He now considers the debate that is still raging over U.S. detention policy from a unique perspective, and he has reached conclusions that run counter to the prevailing political trends in Washington. The retired colonel says Guantánamo “should be closed," though he believes it never will be. He says “very few” of the men held there had valuable intelligence, at least while he ran the camp.

Carrico also says plainly that he believes it is wrong to keep people indefinitely without trial based on secret evidence. He argues that people captured in the war on terror should be arrested and tried in courts of law, not locked up at places like Guantánamo... Find REST of original article for 6 January at The Daily Beast

Find COMMENTS and other related items at Common Dreams here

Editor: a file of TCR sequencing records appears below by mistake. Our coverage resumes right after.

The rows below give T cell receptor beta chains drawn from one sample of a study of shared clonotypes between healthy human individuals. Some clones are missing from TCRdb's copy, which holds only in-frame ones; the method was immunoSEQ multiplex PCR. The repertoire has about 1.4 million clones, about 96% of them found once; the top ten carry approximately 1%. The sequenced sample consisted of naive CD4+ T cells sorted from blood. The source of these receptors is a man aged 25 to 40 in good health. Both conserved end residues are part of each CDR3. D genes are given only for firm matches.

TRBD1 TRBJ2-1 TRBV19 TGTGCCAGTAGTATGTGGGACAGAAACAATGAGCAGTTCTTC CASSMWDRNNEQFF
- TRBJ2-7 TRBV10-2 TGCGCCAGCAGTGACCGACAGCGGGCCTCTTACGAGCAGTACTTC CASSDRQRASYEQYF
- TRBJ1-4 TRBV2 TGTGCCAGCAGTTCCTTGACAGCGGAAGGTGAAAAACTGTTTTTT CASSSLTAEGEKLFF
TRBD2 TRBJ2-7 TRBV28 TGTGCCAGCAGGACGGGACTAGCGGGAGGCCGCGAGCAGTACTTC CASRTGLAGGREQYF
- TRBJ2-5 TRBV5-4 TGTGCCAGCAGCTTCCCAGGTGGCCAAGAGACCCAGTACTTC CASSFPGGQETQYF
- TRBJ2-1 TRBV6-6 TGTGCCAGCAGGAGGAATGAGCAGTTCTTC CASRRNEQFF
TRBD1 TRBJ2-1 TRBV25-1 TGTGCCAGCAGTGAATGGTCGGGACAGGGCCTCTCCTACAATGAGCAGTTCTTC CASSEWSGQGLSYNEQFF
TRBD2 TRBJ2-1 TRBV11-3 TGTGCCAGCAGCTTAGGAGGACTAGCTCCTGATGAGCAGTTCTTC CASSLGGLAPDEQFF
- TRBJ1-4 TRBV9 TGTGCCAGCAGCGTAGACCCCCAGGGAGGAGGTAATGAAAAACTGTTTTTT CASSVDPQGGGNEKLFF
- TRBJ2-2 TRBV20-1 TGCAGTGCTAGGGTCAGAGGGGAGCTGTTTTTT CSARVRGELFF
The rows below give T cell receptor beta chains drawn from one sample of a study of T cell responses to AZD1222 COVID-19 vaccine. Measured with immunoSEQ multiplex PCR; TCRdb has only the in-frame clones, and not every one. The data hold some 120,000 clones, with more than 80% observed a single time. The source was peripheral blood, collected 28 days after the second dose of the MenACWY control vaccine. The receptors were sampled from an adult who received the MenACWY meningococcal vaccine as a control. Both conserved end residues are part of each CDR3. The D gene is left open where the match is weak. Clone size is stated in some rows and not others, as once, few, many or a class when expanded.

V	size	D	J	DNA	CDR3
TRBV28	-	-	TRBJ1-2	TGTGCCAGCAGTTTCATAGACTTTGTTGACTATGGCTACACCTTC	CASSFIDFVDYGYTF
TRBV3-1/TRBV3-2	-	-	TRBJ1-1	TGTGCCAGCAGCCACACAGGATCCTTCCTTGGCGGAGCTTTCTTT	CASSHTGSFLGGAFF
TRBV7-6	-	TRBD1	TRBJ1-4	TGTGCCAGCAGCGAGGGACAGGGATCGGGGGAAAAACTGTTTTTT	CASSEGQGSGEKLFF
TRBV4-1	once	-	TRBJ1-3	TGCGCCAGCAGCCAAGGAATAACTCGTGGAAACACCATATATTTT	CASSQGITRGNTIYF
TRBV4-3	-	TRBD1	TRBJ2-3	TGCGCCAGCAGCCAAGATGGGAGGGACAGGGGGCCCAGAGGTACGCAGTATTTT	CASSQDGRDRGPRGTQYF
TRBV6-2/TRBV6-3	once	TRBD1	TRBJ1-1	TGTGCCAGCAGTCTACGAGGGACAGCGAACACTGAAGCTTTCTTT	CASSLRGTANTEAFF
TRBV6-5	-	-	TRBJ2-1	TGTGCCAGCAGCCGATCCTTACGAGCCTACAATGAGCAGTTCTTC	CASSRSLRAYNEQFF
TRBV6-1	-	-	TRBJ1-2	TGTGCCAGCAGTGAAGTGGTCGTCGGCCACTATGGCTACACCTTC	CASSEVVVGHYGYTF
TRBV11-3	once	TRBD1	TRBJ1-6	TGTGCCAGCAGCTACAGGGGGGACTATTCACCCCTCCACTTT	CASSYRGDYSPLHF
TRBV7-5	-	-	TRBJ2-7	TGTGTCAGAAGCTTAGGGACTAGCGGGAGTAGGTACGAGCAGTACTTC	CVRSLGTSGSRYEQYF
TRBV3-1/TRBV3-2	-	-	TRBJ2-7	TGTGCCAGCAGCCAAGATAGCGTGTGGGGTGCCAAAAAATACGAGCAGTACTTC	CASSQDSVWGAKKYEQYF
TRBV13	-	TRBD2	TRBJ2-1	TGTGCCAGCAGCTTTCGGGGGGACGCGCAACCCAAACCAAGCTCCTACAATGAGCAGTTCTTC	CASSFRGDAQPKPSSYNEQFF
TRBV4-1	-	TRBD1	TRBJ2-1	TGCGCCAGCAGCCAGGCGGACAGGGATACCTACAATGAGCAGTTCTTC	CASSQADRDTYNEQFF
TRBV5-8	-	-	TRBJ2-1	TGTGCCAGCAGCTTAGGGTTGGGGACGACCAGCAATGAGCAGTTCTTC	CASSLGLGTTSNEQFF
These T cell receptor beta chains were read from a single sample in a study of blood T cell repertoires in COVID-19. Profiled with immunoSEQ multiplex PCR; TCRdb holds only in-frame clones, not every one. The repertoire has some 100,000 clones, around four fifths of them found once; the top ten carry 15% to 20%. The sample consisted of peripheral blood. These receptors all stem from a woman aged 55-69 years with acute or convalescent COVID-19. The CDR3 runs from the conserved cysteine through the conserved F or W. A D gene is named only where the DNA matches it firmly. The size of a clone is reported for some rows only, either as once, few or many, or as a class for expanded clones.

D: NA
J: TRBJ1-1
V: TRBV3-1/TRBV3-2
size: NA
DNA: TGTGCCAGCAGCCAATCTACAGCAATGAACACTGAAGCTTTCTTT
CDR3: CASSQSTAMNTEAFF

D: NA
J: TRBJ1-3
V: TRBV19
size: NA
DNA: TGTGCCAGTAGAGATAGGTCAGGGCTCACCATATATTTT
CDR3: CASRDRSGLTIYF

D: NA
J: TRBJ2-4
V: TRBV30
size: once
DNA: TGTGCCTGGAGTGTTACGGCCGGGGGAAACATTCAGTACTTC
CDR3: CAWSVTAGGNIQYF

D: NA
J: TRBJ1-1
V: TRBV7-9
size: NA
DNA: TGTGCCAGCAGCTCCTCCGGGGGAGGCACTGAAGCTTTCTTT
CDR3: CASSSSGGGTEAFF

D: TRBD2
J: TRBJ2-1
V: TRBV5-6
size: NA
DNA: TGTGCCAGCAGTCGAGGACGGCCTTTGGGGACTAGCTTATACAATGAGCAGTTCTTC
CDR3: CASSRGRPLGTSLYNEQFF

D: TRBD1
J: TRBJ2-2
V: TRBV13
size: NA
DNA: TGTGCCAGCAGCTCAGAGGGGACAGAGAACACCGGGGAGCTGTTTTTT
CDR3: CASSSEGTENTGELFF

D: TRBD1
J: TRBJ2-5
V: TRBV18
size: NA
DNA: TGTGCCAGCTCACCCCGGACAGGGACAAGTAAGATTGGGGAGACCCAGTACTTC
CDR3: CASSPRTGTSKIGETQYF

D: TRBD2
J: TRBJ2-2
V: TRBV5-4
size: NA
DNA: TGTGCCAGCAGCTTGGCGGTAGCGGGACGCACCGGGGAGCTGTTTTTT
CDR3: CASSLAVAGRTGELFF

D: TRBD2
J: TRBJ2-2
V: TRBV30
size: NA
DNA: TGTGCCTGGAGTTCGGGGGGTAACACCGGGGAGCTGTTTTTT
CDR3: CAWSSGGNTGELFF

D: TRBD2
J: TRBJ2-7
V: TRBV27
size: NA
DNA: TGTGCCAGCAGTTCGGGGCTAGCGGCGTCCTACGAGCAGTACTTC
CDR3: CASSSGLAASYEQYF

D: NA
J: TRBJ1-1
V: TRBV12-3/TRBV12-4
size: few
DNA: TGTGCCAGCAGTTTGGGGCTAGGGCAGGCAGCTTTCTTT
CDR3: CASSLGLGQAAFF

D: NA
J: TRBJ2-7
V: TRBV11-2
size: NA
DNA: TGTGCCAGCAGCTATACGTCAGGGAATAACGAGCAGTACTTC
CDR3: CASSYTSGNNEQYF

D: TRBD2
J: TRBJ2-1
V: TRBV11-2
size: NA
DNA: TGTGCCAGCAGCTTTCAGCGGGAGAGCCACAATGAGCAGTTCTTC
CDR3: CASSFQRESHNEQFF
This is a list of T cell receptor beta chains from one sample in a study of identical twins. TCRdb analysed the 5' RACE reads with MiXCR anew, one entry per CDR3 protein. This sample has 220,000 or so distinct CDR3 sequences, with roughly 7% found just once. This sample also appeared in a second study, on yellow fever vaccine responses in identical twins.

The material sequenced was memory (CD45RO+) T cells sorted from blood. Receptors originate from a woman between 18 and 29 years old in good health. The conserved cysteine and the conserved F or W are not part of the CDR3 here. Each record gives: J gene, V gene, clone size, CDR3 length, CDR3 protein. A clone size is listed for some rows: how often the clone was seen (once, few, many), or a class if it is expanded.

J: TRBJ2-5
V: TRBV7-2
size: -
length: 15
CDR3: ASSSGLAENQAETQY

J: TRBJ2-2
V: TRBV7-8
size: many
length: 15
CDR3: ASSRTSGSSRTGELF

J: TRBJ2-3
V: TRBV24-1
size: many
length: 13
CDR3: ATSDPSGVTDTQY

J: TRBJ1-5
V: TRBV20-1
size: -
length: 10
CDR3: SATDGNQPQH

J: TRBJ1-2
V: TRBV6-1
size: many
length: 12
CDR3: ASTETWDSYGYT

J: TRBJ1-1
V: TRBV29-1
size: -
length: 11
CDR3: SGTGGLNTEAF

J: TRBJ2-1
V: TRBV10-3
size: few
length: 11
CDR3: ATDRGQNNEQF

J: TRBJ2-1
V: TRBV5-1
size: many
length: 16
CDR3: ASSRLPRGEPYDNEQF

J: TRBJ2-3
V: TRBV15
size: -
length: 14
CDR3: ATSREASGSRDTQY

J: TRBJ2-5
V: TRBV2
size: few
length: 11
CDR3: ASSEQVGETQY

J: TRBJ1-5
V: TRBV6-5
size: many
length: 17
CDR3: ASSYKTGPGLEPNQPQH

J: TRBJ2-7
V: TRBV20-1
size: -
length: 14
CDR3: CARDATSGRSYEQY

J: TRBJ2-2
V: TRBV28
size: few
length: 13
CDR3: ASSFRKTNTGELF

Carrico article and comments is also posted at Reader-Supported News.

blogger at One Heart for Peace comment:

Consider damage control or republican interests possibly involved since Carrico is currently a corporate executive in Georgia.

Note that The Daily Beast author also writes for the corporate Newsweek (long allied with GE - therefore US military interests).

Most of all we have to ask: Did Carrico wait this long to speak out this loudly and if so, why?

However, it's hard to imagine anyone knowledgeable about the legal facts arguing with the article's major concerns and statements.

Let's hope Carrico will join the to surround the White House soon when thousands will ask clearly for US torture to end and GITMO to be finally closed.

I'm sure the speakers and protestors will also ask for the closure of all such US prisons and cells including in Afghanistan, Morrocco, Jordan, Iraq? Poland? Pakistan? Yemin? US hidden ships?